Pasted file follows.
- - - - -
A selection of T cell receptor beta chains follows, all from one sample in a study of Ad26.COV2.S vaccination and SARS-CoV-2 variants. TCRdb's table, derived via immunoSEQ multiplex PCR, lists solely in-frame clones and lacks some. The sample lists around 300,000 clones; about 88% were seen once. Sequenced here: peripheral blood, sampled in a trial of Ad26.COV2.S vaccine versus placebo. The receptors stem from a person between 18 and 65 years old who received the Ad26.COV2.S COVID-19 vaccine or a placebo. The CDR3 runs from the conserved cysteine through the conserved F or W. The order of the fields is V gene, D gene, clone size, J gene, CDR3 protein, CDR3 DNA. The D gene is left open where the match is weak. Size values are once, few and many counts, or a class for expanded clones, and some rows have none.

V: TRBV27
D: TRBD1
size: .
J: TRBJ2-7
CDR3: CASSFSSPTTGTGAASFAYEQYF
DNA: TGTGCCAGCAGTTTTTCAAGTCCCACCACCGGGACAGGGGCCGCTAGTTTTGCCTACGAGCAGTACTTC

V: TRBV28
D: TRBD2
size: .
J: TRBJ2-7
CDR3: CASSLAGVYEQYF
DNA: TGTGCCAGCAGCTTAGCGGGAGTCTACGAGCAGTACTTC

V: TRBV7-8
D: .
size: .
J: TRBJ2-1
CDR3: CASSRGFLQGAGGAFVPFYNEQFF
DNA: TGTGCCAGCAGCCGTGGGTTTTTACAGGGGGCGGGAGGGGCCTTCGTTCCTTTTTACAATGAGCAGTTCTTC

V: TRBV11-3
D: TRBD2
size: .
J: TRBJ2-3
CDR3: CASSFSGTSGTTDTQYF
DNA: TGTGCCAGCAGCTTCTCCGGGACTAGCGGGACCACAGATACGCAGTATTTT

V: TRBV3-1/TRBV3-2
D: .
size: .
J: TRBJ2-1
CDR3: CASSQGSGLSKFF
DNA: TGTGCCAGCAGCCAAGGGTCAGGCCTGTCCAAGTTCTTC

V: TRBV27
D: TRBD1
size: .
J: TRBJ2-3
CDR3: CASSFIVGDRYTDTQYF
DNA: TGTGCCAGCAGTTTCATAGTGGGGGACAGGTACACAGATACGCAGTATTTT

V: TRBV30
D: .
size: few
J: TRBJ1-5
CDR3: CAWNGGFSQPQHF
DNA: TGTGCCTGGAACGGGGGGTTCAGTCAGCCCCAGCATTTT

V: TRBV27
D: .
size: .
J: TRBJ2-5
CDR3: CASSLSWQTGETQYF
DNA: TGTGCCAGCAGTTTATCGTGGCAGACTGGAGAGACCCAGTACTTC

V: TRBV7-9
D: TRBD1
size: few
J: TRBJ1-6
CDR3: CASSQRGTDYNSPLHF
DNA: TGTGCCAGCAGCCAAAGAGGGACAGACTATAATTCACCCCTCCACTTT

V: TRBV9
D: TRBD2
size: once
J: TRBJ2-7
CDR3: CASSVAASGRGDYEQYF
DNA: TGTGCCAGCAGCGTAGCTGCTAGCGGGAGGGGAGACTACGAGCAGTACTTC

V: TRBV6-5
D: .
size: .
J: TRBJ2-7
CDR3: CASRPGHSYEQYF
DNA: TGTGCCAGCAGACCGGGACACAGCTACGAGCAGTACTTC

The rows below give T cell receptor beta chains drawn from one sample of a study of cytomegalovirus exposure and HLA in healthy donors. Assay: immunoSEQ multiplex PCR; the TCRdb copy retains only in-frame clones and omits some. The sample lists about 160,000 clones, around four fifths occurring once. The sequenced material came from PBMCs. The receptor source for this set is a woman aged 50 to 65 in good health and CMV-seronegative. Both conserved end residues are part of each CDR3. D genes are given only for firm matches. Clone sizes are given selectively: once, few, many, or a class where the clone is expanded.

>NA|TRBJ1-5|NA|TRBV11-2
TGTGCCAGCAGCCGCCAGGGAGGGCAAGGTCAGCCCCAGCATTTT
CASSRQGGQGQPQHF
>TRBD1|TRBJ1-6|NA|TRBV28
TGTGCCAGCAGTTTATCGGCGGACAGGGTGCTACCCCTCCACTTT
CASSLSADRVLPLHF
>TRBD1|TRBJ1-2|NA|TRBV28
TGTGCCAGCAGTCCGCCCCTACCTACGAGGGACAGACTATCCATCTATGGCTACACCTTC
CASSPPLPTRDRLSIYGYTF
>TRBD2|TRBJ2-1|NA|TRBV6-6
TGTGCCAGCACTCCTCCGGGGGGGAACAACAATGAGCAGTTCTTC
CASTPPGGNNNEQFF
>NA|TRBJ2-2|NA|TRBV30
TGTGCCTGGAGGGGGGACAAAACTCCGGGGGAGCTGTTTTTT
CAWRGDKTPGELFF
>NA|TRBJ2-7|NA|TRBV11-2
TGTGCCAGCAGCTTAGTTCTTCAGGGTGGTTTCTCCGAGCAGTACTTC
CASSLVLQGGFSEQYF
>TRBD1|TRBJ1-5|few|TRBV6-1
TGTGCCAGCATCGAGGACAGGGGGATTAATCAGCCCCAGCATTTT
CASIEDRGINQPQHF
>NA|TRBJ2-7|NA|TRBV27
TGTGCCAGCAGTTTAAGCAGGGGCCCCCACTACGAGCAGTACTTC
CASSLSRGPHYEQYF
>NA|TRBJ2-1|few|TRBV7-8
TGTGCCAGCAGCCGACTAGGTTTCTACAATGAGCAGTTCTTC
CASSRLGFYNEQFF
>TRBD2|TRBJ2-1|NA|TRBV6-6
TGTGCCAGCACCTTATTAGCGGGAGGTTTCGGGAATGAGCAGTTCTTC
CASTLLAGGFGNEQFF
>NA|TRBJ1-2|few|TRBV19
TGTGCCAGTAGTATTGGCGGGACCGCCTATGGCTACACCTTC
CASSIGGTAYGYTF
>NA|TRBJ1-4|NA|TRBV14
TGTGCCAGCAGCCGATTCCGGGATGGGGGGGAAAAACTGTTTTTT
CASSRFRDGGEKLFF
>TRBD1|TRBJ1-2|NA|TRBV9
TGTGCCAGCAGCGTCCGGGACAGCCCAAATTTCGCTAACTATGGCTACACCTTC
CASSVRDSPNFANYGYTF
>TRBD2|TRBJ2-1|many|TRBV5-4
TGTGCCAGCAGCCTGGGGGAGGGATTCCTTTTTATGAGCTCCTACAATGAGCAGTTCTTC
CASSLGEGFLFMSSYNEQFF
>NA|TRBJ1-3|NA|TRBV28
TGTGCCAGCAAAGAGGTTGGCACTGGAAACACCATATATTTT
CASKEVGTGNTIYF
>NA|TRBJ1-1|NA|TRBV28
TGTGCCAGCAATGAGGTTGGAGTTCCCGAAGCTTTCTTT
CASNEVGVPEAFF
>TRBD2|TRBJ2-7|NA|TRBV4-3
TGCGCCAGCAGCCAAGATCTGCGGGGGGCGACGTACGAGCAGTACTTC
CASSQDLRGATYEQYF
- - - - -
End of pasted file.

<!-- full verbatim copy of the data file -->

A selection of T cell receptor beta chains follows, all from one sample in a study of Ad26.COV2.S vaccination and SARS-CoV-2 variants. TCRdb's table, derived via immunoSEQ multiplex PCR, lists solely in-frame clones and lacks some. The sample lists around 300,000 clones; about 88% were seen once. Sequenced here: peripheral blood, sampled in a trial of Ad26.COV2.S vaccine versus placebo. The receptors stem from a person between 18 and 65 years old who received the Ad26.COV2.S COVID-19 vaccine or a placebo. The CDR3 runs from the conserved cysteine through the conserved F or W. The order of the fields is V gene, D gene, clone size, J gene, CDR3 protein, CDR3 DNA. The D gene is left open where the match is weak. Size values are once, few and many counts, or a class for expanded clones, and some rows have none.

V: TRBV27
D: TRBD1
size: .
J: TRBJ2-7
CDR3: CASSFSSPTTGTGAASFAYEQYF
DNA: TGTGCCAGCAGTTTTTCAAGTCCCACCACCGGGACAGGGGCCGCTAGTTTTGCCTACGAGCAGTACTTC

V: TRBV28
D: TRBD2
size: .
J: TRBJ2-7
CDR3: CASSLAGVYEQYF
DNA: TGTGCCAGCAGCTTAGCGGGAGTCTACGAGCAGTACTTC

V: TRBV7-8
D: .
size: .
J: TRBJ2-1
CDR3: CASSRGFLQGAGGAFVPFYNEQFF
DNA: TGTGCCAGCAGCCGTGGGTTTTTACAGGGGGCGGGAGGGGCCTTCGTTCCTTTTTACAATGAGCAGTTCTTC

V: TRBV11-3
D: TRBD2
size: .
J: TRBJ2-3
CDR3: CASSFSGTSGTTDTQYF
DNA: TGTGCCAGCAGCTTCTCCGGGACTAGCGGGACCACAGATACGCAGTATTTT

V: TRBV3-1/TRBV3-2
D: .
size: .
J: TRBJ2-1
CDR3: CASSQGSGLSKFF
DNA: TGTGCCAGCAGCCAAGGGTCAGGCCTGTCCAAGTTCTTC

V: TRBV27
D: TRBD1
size: .
J: TRBJ2-3
CDR3: CASSFIVGDRYTDTQYF
DNA: TGTGCCAGCAGTTTCATAGTGGGGGACAGGTACACAGATACGCAGTATTTT

V: TRBV30
D: .
size: few
J: TRBJ1-5
CDR3: CAWNGGFSQPQHF
DNA: TGTGCCTGGAACGGGGGGTTCAGTCAGCCCCAGCATTTT

V: TRBV27
D: .
size: .
J: TRBJ2-5
CDR3: CASSLSWQTGETQYF
DNA: TGTGCCAGCAGTTTATCGTGGCAGACTGGAGAGACCCAGTACTTC

V: TRBV7-9
D: TRBD1
size: few
J: TRBJ1-6
CDR3: CASSQRGTDYNSPLHF
DNA: TGTGCCAGCAGCCAAAGAGGGACAGACTATAATTCACCCCTCCACTTT

V: TRBV9
D: TRBD2
size: once
J: TRBJ2-7
CDR3: CASSVAASGRGDYEQYF
DNA: TGTGCCAGCAGCGTAGCTGCTAGCGGGAGGGGAGACTACGAGCAGTACTTC

V: TRBV6-5
D: .
size: .
J: TRBJ2-7
CDR3: CASRPGHSYEQYF
DNA: TGTGCCAGCAGACCGGGACACAGCTACGAGCAGTACTTC

The rows below give T cell receptor beta chains drawn from one sample of a study of cytomegalovirus exposure and HLA in healthy donors. Assay: immunoSEQ multiplex PCR; the TCRdb copy retains only in-frame clones and omits some. The sample lists about 160,000 clones, around four fifths occurring once. The sequenced material came from PBMCs. The receptor source for this set is a woman aged 50 to 65 in good health and CMV-seronegative. Both conserved end residues are part of each CDR3. D genes are given only for firm matches. Clone sizes are given selectively: once, few, many, or a class where the clone is expanded.

>NA|TRBJ1-5|NA|TRBV11-2
TGTGCCAGCAGCCGCCAGGGAGGGCAAGGTCAGCCCCAGCATTTT
CASSRQGGQGQPQHF
>TRBD1|TRBJ1-6|NA|TRBV28
TGTGCCAGCAGTTTATCGGCGGACAGGGTGCTACCCCTCCACTTT
CASSLSADRVLPLHF
>TRBD1|TRBJ1-2|NA|TRBV28
TGTGCCAGCAGTCCGCCCCTACCTACGAGGGACAGACTATCCATCTATGGCTACACCTTC
CASSPPLPTRDRLSIYGYTF
>TRBD2|TRBJ2-1|NA|TRBV6-6
TGTGCCAGCACTCCTCCGGGGGGGAACAACAATGAGCAGTTCTTC
CASTPPGGNNNEQFF
>NA|TRBJ2-2|NA|TRBV30
TGTGCCTGGAGGGGGGACAAAACTCCGGGGGAGCTGTTTTTT
CAWRGDKTPGELFF
>NA|TRBJ2-7|NA|TRBV11-2
TGTGCCAGCAGCTTAGTTCTTCAGGGTGGTTTCTCCGAGCAGTACTTC
CASSLVLQGGFSEQYF
>TRBD1|TRBJ1-5|few|TRBV6-1
TGTGCCAGCATCGAGGACAGGGGGATTAATCAGCCCCAGCATTTT
CASIEDRGINQPQHF
>NA|TRBJ2-7|NA|TRBV27
TGTGCCAGCAGTTTAAGCAGGGGCCCCCACTACGAGCAGTACTTC
CASSLSRGPHYEQYF
>NA|TRBJ2-1|few|TRBV7-8
TGTGCCAGCAGCCGACTAGGTTTCTACAATGAGCAGTTCTTC
CASSRLGFYNEQFF
>TRBD2|TRBJ2-1|NA|TRBV6-6
TGTGCCAGCACCTTATTAGCGGGAGGTTTCGGGAATGAGCAGTTCTTC
CASTLLAGGFGNEQFF
>NA|TRBJ1-2|few|TRBV19
TGTGCCAGTAGTATTGGCGGGACCGCCTATGGCTACACCTTC
CASSIGGTAYGYTF
>NA|TRBJ1-4|NA|TRBV14
TGTGCCAGCAGCCGATTCCGGGATGGGGGGGAAAAACTGTTTTTT
CASSRFRDGGEKLFF
>TRBD1|TRBJ1-2|NA|TRBV9
TGTGCCAGCAGCGTCCGGGACAGCCCAAATTTCGCTAACTATGGCTACACCTTC
CASSVRDSPNFANYGYTF
>TRBD2|TRBJ2-1|many|TRBV5-4
TGTGCCAGCAGCCTGGGGGAGGGATTCCTTTTTATGAGCTCCTACAATGAGCAGTTCTTC
CASSLGEGFLFMSSYNEQFF
>NA|TRBJ1-3|NA|TRBV28
TGTGCCAGCAAAGAGGTTGGCACTGGAAACACCATATATTTT
CASKEVGTGNTIYF
>NA|TRBJ1-1|NA|TRBV28
TGTGCCAGCAATGAGGTTGGAGTTCCCGAAGCTTTCTTT
CASNEVGVPEAFF
>TRBD2|TRBJ2-7|NA|TRBV4-3
TGCGCCAGCAGCCAAGATCTGCGGGGGGCGACGTACGAGCAGTACTTC
CASSQDLRGATYEQYF